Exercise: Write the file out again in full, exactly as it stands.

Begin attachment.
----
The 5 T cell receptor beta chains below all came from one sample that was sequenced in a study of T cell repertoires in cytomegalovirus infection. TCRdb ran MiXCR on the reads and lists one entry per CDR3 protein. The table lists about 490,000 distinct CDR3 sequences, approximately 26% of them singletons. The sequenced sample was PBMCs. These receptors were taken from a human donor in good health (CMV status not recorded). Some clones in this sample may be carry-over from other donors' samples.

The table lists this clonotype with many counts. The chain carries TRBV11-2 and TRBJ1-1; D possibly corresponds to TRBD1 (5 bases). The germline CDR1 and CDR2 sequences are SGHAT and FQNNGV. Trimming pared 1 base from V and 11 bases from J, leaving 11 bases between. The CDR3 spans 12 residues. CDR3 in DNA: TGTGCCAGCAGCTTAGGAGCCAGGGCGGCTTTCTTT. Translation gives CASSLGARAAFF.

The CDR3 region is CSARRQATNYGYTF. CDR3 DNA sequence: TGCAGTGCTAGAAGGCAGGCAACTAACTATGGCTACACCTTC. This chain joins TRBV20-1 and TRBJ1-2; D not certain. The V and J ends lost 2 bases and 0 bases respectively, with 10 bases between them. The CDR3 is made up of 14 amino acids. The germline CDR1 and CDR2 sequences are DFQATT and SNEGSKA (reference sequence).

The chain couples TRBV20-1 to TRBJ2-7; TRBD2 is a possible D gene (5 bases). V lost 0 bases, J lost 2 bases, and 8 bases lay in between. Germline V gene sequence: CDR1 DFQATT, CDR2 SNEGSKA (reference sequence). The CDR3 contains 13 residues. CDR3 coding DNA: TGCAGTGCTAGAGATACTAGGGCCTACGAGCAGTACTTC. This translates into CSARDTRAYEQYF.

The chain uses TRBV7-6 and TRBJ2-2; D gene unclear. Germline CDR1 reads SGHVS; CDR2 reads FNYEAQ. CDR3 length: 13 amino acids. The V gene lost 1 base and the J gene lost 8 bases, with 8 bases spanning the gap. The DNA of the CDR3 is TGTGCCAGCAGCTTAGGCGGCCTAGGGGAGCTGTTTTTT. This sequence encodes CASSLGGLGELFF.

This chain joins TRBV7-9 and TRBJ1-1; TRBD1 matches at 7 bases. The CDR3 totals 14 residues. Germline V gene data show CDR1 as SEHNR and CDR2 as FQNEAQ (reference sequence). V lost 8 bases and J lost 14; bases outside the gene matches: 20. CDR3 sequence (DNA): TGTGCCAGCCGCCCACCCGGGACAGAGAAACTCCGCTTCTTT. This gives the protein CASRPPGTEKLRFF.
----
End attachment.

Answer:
The 5 T cell receptor beta chains below all came from one sample that was sequenced in a study of T cell repertoires in cytomegalovirus infection. TCRdb ran MiXCR on the reads and lists one entry per CDR3 protein. The table lists about 490,000 distinct CDR3 sequences, approximately 26% of them singletons. The sequenced sample was PBMCs. These receptors were taken from a human donor in good health (CMV status not recorded). Some clones in this sample may be carry-over from other donors' samples.

The table lists this clonotype with many counts. The chain carries TRBV11-2 and TRBJ1-1; D possibly corresponds to TRBD1 (5 bases). The germline CDR1 and CDR2 sequences are SGHAT and FQNNGV. Trimming pared 1 base from V and 11 bases from J, leaving 11 bases between. The CDR3 spans 12 residues. CDR3 in DNA: TGTGCCAGCAGCTTAGGAGCCAGGGCGGCTTTCTTT. Translation gives CASSLGARAAFF.

The CDR3 region is CSARRQATNYGYTF. CDR3 DNA sequence: TGCAGTGCTAGAAGGCAGGCAACTAACTATGGCTACACCTTC. This chain joins TRBV20-1 and TRBJ1-2; D not certain. The V and J ends lost 2 bases and 0 bases respectively, with 10 bases between them. The CDR3 is made up of 14 amino acids. The germline CDR1 and CDR2 sequences are DFQATT and SNEGSKA (reference sequence).

The chain couples TRBV20-1 to TRBJ2-7; TRBD2 is a possible D gene (5 bases). V lost 0 bases, J lost 2 bases, and 8 bases lay in between. Germline V gene sequence: CDR1 DFQATT, CDR2 SNEGSKA (reference sequence). The CDR3 contains 13 residues. CDR3 coding DNA: TGCAGTGCTAGAGATACTAGGGCCTACGAGCAGTACTTC. This translates into CSARDTRAYEQYF.

The chain uses TRBV7-6 and TRBJ2-2; D gene unclear. Germline CDR1 reads SGHVS; CDR2 reads FNYEAQ. CDR3 length: 13 amino acids. The V gene lost 1 base and the J gene lost 8 bases, with 8 bases spanning the gap. The DNA of the CDR3 is TGTGCCAGCAGCTTAGGCGGCCTAGGGGAGCTGTTTTTT. This sequence encodes CASSLGGLGELFF.

This chain joins TRBV7-9 and TRBJ1-1; TRBD1 matches at 7 bases. The CDR3 totals 14 residues. Germline V gene data show CDR1 as SEHNR and CDR2 as FQNEAQ (reference sequence). V lost 8 bases and J lost 14; bases outside the gene matches: 20. CDR3 sequence (DNA): TGTGCCAGCCGCCCACCCGGGACAGAGAAACTCCGCTTCTTT. This gives the protein CASRPPGTEKLRFF.